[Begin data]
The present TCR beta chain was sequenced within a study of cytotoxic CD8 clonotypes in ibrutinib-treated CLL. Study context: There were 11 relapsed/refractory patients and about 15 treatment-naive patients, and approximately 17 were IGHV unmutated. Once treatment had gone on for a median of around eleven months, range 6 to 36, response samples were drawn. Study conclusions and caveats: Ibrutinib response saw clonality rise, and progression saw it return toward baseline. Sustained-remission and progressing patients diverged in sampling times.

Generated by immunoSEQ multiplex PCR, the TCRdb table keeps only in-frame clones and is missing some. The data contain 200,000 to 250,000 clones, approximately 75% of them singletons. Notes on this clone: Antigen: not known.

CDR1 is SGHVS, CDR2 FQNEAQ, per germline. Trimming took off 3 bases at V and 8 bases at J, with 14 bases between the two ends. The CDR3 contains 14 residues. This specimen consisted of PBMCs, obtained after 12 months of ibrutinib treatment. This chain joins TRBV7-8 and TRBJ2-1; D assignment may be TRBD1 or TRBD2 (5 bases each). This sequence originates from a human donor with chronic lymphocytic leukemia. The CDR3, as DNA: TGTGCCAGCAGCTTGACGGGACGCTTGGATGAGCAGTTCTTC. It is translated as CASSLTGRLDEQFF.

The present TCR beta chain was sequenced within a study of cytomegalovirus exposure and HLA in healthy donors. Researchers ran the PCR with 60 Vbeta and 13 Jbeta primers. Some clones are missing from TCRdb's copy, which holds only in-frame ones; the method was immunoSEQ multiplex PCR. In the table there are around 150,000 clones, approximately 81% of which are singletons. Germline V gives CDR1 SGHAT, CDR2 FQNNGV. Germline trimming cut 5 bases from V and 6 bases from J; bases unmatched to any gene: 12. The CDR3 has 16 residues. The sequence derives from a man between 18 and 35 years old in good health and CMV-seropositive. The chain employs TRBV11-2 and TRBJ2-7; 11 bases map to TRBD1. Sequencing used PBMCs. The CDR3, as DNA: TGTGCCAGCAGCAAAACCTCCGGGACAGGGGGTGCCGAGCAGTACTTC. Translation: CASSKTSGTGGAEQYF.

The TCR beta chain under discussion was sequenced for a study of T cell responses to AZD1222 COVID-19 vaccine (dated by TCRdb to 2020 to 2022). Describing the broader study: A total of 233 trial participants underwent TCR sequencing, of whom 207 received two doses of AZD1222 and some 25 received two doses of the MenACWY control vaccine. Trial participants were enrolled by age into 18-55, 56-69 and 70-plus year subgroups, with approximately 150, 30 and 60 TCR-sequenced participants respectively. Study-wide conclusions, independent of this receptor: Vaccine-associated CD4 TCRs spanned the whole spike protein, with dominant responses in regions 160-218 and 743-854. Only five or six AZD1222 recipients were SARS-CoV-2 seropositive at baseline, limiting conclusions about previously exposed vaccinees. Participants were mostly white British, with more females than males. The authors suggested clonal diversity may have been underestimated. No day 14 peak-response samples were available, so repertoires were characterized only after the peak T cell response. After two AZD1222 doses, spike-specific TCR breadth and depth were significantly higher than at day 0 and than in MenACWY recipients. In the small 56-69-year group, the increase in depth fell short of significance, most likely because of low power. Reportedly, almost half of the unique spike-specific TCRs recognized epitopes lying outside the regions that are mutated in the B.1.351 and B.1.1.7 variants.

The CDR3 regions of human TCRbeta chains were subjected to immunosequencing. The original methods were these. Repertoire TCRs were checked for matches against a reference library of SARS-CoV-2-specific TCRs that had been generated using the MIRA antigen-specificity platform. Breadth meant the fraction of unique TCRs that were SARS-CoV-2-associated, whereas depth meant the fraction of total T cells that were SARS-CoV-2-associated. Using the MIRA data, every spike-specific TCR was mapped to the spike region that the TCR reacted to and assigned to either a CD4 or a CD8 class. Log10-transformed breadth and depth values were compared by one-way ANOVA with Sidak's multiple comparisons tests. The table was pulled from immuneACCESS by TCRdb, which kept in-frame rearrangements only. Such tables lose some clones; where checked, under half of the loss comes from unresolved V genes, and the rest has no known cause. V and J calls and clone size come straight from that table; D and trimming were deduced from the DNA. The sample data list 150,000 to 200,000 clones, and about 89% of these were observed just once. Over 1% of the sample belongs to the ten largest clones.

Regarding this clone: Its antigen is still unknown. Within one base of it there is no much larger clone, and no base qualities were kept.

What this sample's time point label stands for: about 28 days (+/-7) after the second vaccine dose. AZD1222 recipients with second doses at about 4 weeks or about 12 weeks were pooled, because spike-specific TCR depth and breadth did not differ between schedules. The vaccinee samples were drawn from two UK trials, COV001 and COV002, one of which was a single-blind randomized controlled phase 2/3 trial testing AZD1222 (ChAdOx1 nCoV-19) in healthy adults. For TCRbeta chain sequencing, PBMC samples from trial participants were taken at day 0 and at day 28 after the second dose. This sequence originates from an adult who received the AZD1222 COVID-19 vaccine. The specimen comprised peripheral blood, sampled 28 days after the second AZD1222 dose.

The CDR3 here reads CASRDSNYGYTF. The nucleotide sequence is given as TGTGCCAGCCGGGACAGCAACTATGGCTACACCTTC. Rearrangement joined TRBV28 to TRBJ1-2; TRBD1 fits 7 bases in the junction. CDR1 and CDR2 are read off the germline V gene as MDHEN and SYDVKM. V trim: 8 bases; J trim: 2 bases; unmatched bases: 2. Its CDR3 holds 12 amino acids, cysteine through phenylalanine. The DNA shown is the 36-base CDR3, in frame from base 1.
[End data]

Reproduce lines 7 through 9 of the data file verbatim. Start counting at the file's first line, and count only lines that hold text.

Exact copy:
Regarding this clone: Its antigen is still unknown. Within one base of it there is no much larger clone, and no base qualities were kept.

What this sample's time point label stands for: about 28 days (+/-7) after the second vaccine dose. AZD1222 recipients with second doses at about 4 weeks or about 12 weeks were pooled, because spike-specific TCR depth and breadth did not differ between schedules. The vaccinee samples were drawn from two UK trials, COV001 and COV002, one of which was a single-blind randomized controlled phase 2/3 trial testing AZD1222 (ChAdOx1 nCoV-19) in healthy adults. For TCRbeta chain sequencing, PBMC samples from trial participants were taken at day 0 and at day 28 after the second dose. This sequence originates from an adult who received the AZD1222 COVID-19 vaccine. The specimen comprised peripheral blood, sampled 28 days after the second AZD1222 dose.

The CDR3 here reads CASRDSNYGYTF. The nucleotide sequence is given as TGTGCCAGCCGGGACAGCAACTATGGCTACACCTTC. Rearrangement joined TRBV28 to TRBJ1-2; TRBD1 fits 7 bases in the junction. CDR1 and CDR2 are read off the germline V gene as MDHEN and SYDVKM. V trim: 8 bases; J trim: 2 bases; unmatched bases: 2. Its CDR3 holds 12 amino acids, cysteine through phenylalanine. The DNA shown is the 36-base CDR3, in frame from base 1.